The proposed initiatives are in addition to the mayor's numerous programs to increase homeownership, prevent evictions, avoid gentrification and make housing in Newark more equitable.
Baraka said the COVID-19 pandemic accelerated a dangerous decade-long national trend in residential real estate, and in cities and suburbs, corporations are buying up millions of owner-occupied homes and turning them into rentals.
He said the result is rapidly rising rents, decreased homeownership, reduced availability of affordable housing, renter displacement, and less stable communities.
The package of proposed measures are designed to reduce large-scale investor buying of private homes and bolster homeownership in Newark.
Baraka praised "Who Owns Newark," a research report authored by law professor David Troutt, who serves as director of the Rutgers Center on Law, Inequality and Metropolitan Equity (CLiME) and is a member of the city's Equitable Growth Advisory Commission for providing data and recommendations to inform the city's response.
The city will work with the Equitable Growth Advisory Commission to address issues raised by "Who Owns Newark."
"In cities and even suburbs across America, institutional investors are eroding the American dream of homeownership as they convert owner-occupied homes into corporately owned rental units," Baraka said. "In Newark, where we have worked hard for years to expand homeownership, we will do everything possible to combat this dangerous trend. The CLiME report signals that Newark must create stronger and more equitable laws, regulations, and policies to ensure that residents share in the growth of our city."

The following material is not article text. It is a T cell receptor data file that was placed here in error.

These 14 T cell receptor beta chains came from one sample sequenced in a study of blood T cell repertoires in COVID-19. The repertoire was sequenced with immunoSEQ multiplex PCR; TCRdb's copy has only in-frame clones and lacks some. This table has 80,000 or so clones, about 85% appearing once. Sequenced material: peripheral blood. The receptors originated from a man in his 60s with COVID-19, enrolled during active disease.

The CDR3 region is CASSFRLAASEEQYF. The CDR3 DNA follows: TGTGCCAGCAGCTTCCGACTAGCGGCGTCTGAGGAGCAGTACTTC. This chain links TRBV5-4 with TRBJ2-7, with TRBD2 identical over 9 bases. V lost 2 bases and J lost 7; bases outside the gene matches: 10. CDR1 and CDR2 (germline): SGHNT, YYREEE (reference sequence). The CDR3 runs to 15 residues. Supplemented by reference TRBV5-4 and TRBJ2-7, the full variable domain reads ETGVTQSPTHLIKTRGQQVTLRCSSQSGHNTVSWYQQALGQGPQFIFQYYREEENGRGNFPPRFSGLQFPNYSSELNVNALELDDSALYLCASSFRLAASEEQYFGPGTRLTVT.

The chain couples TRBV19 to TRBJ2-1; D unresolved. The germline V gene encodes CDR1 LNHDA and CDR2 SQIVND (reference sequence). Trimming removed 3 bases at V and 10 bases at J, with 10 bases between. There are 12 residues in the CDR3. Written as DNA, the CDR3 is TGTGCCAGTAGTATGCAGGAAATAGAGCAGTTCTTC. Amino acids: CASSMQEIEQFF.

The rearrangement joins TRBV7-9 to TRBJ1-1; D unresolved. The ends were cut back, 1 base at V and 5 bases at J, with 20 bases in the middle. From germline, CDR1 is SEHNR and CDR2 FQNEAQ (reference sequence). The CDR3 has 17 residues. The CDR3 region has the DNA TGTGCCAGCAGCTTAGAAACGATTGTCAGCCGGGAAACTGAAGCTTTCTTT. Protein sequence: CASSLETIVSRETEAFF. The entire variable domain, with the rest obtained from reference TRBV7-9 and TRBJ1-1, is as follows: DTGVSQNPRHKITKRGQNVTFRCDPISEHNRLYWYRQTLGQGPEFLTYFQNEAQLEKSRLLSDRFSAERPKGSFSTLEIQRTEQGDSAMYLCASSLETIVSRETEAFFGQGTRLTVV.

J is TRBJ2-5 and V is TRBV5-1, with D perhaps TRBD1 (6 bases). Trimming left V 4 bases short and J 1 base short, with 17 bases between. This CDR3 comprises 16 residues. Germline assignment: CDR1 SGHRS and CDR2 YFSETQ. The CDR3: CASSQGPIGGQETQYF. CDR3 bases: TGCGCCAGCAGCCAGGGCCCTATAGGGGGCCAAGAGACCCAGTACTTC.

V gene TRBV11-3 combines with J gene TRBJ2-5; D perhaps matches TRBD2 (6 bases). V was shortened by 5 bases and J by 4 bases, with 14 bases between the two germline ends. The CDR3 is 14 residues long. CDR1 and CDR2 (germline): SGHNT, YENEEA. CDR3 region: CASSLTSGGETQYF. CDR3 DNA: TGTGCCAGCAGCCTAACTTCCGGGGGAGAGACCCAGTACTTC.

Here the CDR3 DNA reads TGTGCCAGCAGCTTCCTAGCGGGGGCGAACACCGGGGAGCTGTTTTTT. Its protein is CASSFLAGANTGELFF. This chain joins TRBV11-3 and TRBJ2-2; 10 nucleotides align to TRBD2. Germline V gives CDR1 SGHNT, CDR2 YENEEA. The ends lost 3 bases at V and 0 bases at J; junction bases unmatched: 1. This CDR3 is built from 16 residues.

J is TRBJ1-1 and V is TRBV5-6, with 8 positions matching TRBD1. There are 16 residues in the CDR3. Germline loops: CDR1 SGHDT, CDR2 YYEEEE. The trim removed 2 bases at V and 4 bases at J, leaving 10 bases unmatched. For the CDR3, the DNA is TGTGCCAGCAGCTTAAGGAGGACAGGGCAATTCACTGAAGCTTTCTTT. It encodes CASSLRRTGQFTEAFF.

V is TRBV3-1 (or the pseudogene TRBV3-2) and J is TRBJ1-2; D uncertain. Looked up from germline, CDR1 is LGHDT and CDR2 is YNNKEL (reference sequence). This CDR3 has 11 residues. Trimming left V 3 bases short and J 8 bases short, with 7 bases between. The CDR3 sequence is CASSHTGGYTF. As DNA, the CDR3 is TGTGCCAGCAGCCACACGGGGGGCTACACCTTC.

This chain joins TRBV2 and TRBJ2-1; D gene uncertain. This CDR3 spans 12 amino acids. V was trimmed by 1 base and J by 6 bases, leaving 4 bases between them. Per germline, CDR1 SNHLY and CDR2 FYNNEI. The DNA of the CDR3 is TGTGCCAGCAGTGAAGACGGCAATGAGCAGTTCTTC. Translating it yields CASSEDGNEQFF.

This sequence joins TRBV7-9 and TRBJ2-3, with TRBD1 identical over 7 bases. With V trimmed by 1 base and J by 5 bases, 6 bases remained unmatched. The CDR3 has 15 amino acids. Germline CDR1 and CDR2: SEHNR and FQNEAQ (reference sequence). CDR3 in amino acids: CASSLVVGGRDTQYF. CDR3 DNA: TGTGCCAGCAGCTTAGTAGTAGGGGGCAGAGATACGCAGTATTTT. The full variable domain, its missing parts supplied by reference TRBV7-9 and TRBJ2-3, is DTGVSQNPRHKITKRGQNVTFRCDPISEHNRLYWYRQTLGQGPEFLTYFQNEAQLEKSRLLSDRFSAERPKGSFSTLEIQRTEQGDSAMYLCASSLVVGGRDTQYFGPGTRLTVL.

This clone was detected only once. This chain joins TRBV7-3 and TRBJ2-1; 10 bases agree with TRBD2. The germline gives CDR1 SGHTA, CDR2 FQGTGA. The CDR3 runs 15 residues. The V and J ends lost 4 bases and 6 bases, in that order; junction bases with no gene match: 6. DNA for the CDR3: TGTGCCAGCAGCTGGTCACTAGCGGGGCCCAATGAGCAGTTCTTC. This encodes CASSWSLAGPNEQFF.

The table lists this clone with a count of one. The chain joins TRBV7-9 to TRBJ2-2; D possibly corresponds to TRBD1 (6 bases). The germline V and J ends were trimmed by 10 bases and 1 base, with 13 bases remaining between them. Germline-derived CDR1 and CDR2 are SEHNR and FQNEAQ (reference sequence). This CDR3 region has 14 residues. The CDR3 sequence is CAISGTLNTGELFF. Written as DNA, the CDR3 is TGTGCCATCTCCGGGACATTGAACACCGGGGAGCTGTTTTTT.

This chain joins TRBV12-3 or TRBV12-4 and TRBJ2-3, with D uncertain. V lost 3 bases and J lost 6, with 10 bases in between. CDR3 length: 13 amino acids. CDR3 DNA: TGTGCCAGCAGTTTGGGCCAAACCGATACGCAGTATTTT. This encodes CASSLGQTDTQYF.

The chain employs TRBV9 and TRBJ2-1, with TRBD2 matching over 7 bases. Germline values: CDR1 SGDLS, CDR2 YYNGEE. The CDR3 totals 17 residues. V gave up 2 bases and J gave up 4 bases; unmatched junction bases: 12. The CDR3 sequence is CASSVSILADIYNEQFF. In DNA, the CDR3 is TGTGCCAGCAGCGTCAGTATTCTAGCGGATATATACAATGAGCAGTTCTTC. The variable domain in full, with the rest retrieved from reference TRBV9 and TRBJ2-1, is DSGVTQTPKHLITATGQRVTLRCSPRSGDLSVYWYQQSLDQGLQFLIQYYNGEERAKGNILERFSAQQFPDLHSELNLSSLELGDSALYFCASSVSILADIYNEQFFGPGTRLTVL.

Baraka announced the city will:
--Urge the governor, state legislators, and the Municipal Council to create a coordinated state and local policy to address the effects of large-scale corporate ownership of private homes
--Submit legislation to the Municipal Council to make it unlawful to solicit offers without residents' permission (e.g., through mail, knocking on doors, phone calls).
--Submit legislation to the Municipal Council to bring more transparency to limited liability companies that are purchasing private properties to keep them accountable.
--Submit legislation to the Municipal Council covering properties not under rent control to impose fees on renting and landlord registrations for property owners and landlords that increase rents above five percent year over year. These fees will be directed to the Affordable Housing Trust Fund and used to fund the creation of new affordable rental and homeownership opportunities for Newark residents.
--Add a deed restriction to all City-owned and Land Bank properties, which will require the properties to be affordable.
--Convene a meeting in the coming month with investors, developers of color, and community development corporations to develop further strategies on how Newark can work to invest in under-invested and disinvested communities.
--Review all recommendations proposed in the CLiME report and develop an action plan to ensure community development takes place in all five of Newark's wards.
Among the work the city has done to provide affordable housing and home ownership are:
--Doubling the Live Newark Program to help residents become first-time homebuyers.
--Implemented the Neighborhood Development Program, which turns city-owned land into residential and affordable housing.
--Allocated a $20 million investment to create housing affordable to residents at a $34,000 income level.
--Using Land Bank properties to create Section 8 homeownership opportunities.
--Created the NJ Forty Acres and a Mule Fund (NJ FAM Fund) that will invest $100 million into real estate development and small business development for Black and Latinx partners.
ALSO READ | Newark school children get free books through Disney's 'Magic of Storytelling'
* Get Eyewitness News Delivered
* More New Jersey news
* Send us a news tip
* Download the abc7NY app for breaking news alerts
* Follow us on YouTube
Submit a News Tip